In the last week, I figured out why each and every one of President Trump's press conferences, tweets, radio addresses, and rallies not only infuriate me, but leave me cringing with an all too familiar sickness to my stomach.
The 45th president of the United States — Donald J. Trump — embodies the worst traits of all my crappy ex-boyfriends.
Trump's behavior reminds me of the significant other who gets caught red-handed with a nude sext message with a note that reads, "This is all for you, babe." And when confronted gives the unrealistic response, "That's my best friend's girl," or "He's not naked he's wearing one of those new, lifelike latex body suits. You should get you one."
After you clearly told your lover that you were born during the day, but not yesterday, they deflect, doubling down: "Why were you going through my phone in the first place?"
The boyfriend comparison became painfully obvious on Friday, when the New York Times reported that the FBI seized an audio tape from Trump lawyer Michael D. Cohen's office with that allegedly includes a conversation between then–candidate Trump and Cohen chopping it up about paying off a woman Trump supposedly had an affair with. Hadn't Trump denied over and over again the affair he had back in 2006 with Karen McDougal? Wasn't that the same year he engaged in a tryst with Stormy Daniels? Didn't this all happen around the time his youngest son, Barron, was born? So what if the admission is a smoking gun admission of guilt. It's not Trump's fault, right?
Help us all.
"This relationship America has with Trump is parallel to a romantic one," said Marquita Williams, a Philadelphia-based psychologist and relationship expert. "Like all [bad] relationships in the beginning, we were like, 'Wait, are they lying?' And then there is this disbelief. When you realize that, yeah, this person you trusted, this person you wanted to believe was better than this, you get angry. As Americans we are trying to search for some level of understanding before ambivalence sets in."
Here is where stalwart Trump supporters are going to point out former President Bill Clinton's indiscretion with Monica Lewinsky. Yes, if Clinton's affair were made public today he'd be at the center of #MeToo protests. And there's no doubt that he was a bad husband. But in the end — after he could no longer lie anymore — he admitted publicly that he had "inappropriate and intimate contact," and he was "wrong." Clinton never suggested that it would be better for the country if we doubted the veracity of our own personal truths. To that end, our basic American ideals were never in jeopardy the way they are now.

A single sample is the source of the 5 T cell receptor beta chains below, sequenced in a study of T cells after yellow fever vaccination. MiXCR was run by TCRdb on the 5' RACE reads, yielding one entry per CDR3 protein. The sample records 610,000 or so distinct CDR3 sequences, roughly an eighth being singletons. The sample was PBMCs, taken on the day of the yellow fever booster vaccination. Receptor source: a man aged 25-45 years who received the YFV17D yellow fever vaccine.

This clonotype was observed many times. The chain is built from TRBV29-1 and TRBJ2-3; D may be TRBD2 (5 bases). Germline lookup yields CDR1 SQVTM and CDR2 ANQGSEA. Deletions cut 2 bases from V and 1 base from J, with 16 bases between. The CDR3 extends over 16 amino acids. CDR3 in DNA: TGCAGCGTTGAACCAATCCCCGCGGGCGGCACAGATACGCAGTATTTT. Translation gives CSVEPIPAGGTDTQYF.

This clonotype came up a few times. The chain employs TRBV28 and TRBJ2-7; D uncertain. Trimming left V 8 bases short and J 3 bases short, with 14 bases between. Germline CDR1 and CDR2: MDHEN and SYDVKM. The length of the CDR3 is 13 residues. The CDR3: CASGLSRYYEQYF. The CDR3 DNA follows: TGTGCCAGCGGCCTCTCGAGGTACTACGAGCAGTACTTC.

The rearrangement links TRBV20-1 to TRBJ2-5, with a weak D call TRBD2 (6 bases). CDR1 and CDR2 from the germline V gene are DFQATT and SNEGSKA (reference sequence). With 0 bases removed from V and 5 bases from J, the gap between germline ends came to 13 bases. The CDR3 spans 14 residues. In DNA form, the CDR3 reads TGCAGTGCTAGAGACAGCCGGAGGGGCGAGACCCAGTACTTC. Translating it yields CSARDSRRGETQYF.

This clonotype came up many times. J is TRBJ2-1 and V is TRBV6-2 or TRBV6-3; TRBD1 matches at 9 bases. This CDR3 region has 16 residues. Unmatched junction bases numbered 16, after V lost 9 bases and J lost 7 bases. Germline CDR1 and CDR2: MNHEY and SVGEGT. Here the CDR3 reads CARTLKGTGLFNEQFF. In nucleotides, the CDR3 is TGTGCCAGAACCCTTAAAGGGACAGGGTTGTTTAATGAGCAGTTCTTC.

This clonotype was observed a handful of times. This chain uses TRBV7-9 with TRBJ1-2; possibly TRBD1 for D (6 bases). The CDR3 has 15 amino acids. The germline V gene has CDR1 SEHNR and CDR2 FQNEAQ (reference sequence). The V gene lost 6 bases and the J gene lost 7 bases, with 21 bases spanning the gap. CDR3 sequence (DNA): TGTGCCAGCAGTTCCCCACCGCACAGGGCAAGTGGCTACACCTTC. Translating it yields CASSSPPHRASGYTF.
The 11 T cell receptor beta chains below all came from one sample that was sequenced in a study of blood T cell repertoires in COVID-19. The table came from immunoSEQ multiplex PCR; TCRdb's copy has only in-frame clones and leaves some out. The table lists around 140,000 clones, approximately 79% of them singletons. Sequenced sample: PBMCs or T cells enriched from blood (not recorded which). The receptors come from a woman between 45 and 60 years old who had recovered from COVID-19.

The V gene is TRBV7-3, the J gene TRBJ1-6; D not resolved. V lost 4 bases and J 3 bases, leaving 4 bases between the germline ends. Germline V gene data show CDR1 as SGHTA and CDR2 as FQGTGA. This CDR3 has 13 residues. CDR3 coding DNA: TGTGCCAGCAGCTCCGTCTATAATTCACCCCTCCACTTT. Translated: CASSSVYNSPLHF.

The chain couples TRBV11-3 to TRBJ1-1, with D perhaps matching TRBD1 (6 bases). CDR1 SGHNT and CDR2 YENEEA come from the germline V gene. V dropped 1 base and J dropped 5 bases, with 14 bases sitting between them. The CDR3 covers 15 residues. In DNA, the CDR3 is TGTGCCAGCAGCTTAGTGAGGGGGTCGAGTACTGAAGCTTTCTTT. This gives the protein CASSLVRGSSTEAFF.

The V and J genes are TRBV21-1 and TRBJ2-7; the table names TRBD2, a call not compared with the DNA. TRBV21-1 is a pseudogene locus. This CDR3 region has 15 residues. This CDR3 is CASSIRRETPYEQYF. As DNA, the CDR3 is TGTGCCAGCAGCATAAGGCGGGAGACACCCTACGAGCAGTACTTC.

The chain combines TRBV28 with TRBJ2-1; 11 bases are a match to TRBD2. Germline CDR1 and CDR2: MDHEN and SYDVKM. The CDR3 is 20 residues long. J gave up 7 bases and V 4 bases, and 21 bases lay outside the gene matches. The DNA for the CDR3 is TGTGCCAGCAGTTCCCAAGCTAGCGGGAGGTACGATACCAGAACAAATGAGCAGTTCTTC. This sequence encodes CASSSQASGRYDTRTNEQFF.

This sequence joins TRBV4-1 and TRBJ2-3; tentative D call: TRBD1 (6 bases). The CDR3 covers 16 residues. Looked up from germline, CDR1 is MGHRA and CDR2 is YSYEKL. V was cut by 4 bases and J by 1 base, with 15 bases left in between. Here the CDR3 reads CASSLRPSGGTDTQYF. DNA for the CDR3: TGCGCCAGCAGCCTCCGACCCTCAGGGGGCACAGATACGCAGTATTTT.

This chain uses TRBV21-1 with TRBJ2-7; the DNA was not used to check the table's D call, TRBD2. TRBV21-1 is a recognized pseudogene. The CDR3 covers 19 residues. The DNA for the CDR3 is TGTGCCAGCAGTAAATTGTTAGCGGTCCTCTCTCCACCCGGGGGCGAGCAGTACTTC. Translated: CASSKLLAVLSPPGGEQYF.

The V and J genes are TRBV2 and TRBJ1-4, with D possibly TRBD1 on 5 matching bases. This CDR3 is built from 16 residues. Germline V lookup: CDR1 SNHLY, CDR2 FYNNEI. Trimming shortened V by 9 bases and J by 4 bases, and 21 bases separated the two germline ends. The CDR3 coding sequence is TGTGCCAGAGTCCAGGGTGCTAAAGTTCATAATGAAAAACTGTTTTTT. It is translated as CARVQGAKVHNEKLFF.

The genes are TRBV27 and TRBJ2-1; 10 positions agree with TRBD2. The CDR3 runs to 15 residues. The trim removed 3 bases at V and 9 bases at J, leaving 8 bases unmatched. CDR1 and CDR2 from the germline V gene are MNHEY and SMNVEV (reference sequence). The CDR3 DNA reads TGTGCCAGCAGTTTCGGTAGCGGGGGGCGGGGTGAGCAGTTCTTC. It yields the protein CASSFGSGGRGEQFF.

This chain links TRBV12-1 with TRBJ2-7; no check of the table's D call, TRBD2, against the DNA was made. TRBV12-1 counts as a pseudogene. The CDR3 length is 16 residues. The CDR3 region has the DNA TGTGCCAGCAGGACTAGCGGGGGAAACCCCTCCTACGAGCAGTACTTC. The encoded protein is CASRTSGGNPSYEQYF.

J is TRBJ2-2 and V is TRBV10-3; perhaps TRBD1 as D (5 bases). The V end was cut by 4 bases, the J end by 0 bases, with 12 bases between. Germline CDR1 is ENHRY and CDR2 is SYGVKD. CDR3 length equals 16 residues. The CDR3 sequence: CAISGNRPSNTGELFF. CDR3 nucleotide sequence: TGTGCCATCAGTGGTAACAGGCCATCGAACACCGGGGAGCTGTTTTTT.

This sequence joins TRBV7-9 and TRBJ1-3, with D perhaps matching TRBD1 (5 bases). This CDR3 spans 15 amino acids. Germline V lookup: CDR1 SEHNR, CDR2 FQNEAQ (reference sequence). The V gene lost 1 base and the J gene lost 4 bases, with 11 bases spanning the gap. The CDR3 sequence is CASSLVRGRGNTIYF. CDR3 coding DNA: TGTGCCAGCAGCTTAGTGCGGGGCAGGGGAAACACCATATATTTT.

Do we need any more proof that Trump is a bad ex than last week's events in Helsinki?
Like many Americans, I was flabbergasted by Trump's treasonous performance. "I will say this," Trump said, answering a question by Associated Press reporter Jonathan Lemire as to whether or not Trump thought interference in the 2016 presidential election came from Russia, "I don't see any reason why it would be."
Taking the KGB side over our own FBI's was bad. But then our president treated the country like one of the guys I dated treated me when he told me he was going out of town. Did his ex live there? She sure did. My bad. I thought she didn't. At least that's what he told me when I asked him. But in the end, she did.
So you see that whole treasonous thing is just a slip of the tongue? Because despite the context of the entire speech, Trump meant to say, "I don't see any reason why it wouldn't be."
Deflection. Getting caught red handed. Stretching the truth. Treating grown-ups like impressionable children. It's sad that this isn't the only bad boyfriend behavior Trump is guilty of. He gaslights. A year ago in the aftermath of the Charlottesville protests, he said some white supremacists were "very fine people," as if they weren't responsible for decades of violence against people of color. He's verbally abusive when he feels threatened, referring to NFL players who take a knee during the National Anthem in protest of police brutality as SOBs. He acts as if the United States was/is/and will be nothing without him and blames our failures today on our prior relationships. According to Trump, former President Barack Obama is the reason why our relationships with North Korea, China, and Iran are iffy and only he can fix it.
But what makes Trump most like a dangerous ex is that he employs the divide-and-conquer strategy, the hallmark of a very bad boyfriend. Take U.S. Rep. Maxine Waters, from California. She's that friend. She's your sister. Auntie Maxine has your back. She sees the signs and she warns, begs and pleads you to stay away from this destructive partner. What does this boyfriend do when he can't make her shut up? He demonizes her. And in the end, he demands an apology from her for speaking the truth: "Your friend is crazy," he says.
Even your family sometimes takes his side, such as when Sen. Chuck Schumer chastised Waters for going too far for advocating the public denouncement of Trump's staff and cabinet members when they are in public.
You are probably saying, "Dang, Elizabeth. You should pick better men." And I'd say, "You are absolutely right."
For the record, I am doing better. But there was a learning curve. The only way I can do better was to be better. There is hope. Maybe collectively we can employ some of these healing tactics.
First of all, we can't convert the pro-Trump crowd. We shouldn't. There is a lid for every pot and for some countries, Trump might be a fantastic boo. It's also important that those of us who are fed up acknowledge our past mistakes — whether they are not voting or assuming the role of the uppity liberal. Most important, however, we have to forgive ourselves. If we don't, apathy and remorse will set in. And we will be left with nothing — not even clean air.